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'Finding Dory' Is the Pixar Sequel You Didn’t Know You Needed

In its early 2000s heyday, Pixar received seemingly endless praise for its animated prowess. With the exception of 2015's Inside Out, the studio’s recent direction centers on profiting off of its past successes—a game plan that is economically logical, but often disappointing from a creative standpoint. Recent prequels and sequels such as Monsters University and Toy Story 3 offer no break from banality plot-wise, but Finding Dory stands out as a marker of Pixar's ability to keep its worldwide audience entertained while teaching valuable lessons along the way.

At the film's outset, Dory has a fleeting memory of losing her parents at a young age—the problem, however, is that she cannot remember where or how. The famous father-son clownfish duo Marlin and Nemo agree to help Dory find them, when Dory suddenly yet unsurprisingly wanders away. Unlike its predecessor, the majority of the film does not take place in the great deep blue but the Marine Life Institute, where injured fish are taken in and rehabilitated so they can return to the ocean. Essentially, a similar story unfolds with a somewhat new cast of kooky companions, including a seclusion-driven “septapus” (an octopus who lost a tentacle), a seeing-impaired whale shark, a beluga whale who cannot use his echolocation, and two overly territorial sea lions.

If the inevitable Nemo sequel had to be centered around an original character, Dory the pacific blue tang is certainly not the worst. Quirky humor and adorable demeanor aside, Dory's main trait is her short-term memory loss. Sure, this characteristic is just another goofy aspect of the cartoon fish; however, were she a human, Dory's memory would be viewed as a disability. With this consideration, Dory's persona is one that luckily could be developed past the point of comic relief. When we are introduced to Dory’s parents, for example, we observe the difficulty in raising a child like Dory. On top of trying to teach her all of life’s basics, they are challenged with finding ways for her to remember them. Whenever Dory sees the difficulty in doing so, she becomes frustrated and discouraged, recognizing how limiting her condition can be.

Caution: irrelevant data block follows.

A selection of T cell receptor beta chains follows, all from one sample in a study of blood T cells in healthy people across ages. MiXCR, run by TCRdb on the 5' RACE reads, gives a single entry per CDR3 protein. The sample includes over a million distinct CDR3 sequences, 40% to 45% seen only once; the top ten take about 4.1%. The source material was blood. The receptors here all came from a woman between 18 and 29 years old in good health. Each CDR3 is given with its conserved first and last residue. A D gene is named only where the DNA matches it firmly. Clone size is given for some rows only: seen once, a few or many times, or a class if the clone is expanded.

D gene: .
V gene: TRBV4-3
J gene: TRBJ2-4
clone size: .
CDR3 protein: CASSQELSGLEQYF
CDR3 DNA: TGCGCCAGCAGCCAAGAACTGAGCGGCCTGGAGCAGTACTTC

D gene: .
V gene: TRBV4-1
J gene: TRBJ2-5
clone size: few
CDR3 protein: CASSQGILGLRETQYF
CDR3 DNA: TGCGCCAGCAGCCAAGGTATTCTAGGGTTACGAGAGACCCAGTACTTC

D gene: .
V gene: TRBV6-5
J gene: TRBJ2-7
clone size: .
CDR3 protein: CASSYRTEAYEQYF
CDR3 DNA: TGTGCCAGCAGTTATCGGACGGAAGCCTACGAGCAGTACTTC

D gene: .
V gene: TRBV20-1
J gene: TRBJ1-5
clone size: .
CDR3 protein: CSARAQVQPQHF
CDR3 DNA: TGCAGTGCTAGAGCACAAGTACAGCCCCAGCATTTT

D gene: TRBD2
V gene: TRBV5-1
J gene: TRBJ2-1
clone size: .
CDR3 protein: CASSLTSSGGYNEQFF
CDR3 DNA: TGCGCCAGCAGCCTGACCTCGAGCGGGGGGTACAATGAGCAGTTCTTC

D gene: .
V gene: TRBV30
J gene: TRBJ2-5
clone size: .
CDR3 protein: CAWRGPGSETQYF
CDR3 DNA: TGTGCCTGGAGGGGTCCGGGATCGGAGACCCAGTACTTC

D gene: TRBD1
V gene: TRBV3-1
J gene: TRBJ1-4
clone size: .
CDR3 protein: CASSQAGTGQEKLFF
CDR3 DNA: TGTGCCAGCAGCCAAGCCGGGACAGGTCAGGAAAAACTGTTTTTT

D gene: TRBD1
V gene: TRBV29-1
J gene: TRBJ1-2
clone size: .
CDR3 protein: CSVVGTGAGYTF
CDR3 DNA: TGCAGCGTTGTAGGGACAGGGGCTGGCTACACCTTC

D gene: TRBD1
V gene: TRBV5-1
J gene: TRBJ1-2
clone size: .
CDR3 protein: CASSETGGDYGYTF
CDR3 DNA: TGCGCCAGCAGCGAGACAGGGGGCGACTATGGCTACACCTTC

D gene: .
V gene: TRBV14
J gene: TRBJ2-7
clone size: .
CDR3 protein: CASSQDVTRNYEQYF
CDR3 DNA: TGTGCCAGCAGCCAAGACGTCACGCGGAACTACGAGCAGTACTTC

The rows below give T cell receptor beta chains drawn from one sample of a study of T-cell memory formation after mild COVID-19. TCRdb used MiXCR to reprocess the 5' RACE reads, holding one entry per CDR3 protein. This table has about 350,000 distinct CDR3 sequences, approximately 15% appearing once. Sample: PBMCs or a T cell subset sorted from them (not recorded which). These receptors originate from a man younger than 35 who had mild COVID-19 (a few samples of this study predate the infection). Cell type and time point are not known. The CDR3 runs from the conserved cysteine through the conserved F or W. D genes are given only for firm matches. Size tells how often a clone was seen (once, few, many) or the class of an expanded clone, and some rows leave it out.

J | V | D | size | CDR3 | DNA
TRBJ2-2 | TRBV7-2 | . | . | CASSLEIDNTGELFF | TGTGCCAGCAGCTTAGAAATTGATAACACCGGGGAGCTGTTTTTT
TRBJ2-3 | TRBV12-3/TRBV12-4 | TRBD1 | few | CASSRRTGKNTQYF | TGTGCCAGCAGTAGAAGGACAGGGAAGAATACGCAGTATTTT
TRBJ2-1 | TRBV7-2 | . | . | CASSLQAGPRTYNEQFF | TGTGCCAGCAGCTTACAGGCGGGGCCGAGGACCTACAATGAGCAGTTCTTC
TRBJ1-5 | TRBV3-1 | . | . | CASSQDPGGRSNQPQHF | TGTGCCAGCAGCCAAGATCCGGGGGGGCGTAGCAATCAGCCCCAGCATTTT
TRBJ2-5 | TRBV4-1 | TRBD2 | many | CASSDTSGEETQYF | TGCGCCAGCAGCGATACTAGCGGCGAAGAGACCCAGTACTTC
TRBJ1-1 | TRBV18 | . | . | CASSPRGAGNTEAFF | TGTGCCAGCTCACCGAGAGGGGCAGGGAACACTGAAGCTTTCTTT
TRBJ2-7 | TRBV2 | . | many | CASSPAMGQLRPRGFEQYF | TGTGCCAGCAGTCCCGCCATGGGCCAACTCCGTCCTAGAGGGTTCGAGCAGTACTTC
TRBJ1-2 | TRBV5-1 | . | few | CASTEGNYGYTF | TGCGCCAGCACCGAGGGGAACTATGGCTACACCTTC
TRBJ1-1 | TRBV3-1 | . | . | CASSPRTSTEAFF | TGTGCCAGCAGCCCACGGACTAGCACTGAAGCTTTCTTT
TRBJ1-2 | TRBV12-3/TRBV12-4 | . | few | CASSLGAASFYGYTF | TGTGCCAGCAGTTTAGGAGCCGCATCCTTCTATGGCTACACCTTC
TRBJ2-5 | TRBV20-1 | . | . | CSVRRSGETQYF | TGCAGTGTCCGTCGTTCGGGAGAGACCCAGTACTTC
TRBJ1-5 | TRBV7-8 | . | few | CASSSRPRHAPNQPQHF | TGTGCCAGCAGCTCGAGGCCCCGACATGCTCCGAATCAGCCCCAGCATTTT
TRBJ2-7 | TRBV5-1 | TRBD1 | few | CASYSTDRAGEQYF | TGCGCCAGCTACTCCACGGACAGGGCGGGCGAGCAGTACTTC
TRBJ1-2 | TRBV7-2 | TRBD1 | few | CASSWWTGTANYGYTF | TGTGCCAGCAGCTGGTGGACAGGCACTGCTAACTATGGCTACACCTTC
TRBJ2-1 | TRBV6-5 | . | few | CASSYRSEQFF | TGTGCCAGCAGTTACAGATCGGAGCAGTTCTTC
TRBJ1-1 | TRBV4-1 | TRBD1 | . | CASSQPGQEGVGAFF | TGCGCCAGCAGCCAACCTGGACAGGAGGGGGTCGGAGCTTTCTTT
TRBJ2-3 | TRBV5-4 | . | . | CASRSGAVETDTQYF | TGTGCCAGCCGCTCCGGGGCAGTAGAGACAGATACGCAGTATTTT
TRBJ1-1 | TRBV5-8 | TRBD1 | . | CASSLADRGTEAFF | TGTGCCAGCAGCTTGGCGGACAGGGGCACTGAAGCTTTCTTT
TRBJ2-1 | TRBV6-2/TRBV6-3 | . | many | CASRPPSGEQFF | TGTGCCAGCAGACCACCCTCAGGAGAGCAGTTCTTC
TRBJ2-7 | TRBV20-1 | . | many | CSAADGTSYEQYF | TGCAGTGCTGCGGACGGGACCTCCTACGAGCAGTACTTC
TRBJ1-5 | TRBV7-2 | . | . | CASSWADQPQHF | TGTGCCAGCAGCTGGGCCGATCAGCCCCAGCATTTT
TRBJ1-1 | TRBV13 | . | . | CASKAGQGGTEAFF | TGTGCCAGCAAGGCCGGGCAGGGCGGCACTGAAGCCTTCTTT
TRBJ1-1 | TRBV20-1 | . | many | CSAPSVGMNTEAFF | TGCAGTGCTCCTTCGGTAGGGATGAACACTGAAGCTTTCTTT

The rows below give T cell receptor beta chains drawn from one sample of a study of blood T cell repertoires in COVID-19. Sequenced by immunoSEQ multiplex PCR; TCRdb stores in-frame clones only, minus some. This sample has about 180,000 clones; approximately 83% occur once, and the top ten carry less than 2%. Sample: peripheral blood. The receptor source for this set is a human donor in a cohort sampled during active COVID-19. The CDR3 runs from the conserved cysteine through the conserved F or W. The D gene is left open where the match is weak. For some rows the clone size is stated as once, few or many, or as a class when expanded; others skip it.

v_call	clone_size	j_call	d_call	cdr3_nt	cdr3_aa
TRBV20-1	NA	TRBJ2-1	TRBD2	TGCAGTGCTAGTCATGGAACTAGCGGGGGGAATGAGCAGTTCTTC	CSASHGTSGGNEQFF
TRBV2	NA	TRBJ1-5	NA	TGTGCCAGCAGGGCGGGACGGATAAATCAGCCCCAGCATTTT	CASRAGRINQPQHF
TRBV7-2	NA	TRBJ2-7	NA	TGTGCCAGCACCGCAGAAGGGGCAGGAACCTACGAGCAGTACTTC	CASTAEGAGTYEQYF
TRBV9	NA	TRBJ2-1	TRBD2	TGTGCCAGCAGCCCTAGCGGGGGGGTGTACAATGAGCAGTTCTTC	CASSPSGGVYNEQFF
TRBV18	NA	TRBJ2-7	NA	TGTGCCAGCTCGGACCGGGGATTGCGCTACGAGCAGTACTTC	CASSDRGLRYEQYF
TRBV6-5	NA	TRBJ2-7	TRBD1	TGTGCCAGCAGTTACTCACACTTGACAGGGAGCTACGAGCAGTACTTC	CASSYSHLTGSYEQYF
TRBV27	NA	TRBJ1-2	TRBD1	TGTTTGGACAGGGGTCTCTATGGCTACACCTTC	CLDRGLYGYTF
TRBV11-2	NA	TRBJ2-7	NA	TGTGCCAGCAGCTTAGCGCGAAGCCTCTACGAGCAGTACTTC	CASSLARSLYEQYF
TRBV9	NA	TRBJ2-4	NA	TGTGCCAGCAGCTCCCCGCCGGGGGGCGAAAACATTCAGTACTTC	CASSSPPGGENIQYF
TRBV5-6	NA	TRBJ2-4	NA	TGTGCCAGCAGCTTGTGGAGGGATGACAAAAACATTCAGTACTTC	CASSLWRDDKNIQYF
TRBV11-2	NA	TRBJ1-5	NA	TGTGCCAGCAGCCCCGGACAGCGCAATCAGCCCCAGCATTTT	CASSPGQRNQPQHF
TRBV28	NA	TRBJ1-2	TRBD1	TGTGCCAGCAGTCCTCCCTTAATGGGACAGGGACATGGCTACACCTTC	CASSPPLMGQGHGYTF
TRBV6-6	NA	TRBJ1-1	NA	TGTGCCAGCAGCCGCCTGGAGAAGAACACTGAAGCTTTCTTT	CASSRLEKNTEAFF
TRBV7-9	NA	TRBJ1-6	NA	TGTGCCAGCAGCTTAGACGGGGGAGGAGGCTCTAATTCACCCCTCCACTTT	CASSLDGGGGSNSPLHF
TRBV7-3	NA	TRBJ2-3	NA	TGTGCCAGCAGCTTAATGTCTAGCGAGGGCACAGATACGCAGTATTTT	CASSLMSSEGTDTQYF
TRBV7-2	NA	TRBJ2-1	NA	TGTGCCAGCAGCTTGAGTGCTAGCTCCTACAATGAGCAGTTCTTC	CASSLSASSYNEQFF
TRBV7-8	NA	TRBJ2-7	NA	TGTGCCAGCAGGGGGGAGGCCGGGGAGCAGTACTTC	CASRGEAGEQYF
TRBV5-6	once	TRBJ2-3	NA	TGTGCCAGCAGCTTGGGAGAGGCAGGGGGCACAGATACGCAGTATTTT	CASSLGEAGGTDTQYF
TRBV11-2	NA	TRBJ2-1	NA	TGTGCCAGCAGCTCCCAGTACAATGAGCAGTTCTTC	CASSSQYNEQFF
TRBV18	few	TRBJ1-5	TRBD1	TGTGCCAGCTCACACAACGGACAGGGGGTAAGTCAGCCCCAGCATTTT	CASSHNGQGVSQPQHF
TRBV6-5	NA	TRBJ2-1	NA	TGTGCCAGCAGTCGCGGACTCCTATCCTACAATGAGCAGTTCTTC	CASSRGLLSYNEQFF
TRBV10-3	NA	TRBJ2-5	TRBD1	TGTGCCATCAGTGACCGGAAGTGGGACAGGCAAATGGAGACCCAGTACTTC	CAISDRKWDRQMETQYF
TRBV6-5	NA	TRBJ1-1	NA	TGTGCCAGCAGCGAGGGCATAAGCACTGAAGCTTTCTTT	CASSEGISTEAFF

Throughout the film, Dory is seldom confident that she can do anything on her own due to her impaired memory. That may not change by the end, but what does is her understanding that she has qualities most fish could only dream of having. Like Nemo with his "lucky fin," Dory and her friends discover the redeeming qualities they possess despite their missing parts. In this Wizard of Oz-like resolution, Dory reminds us that we all experience the world differently and must be celebrated for our differences. Does that make Finding Dory a particularly necessary film in the Pixar canon? Maybe not, but it is certainly worth the ticket price.

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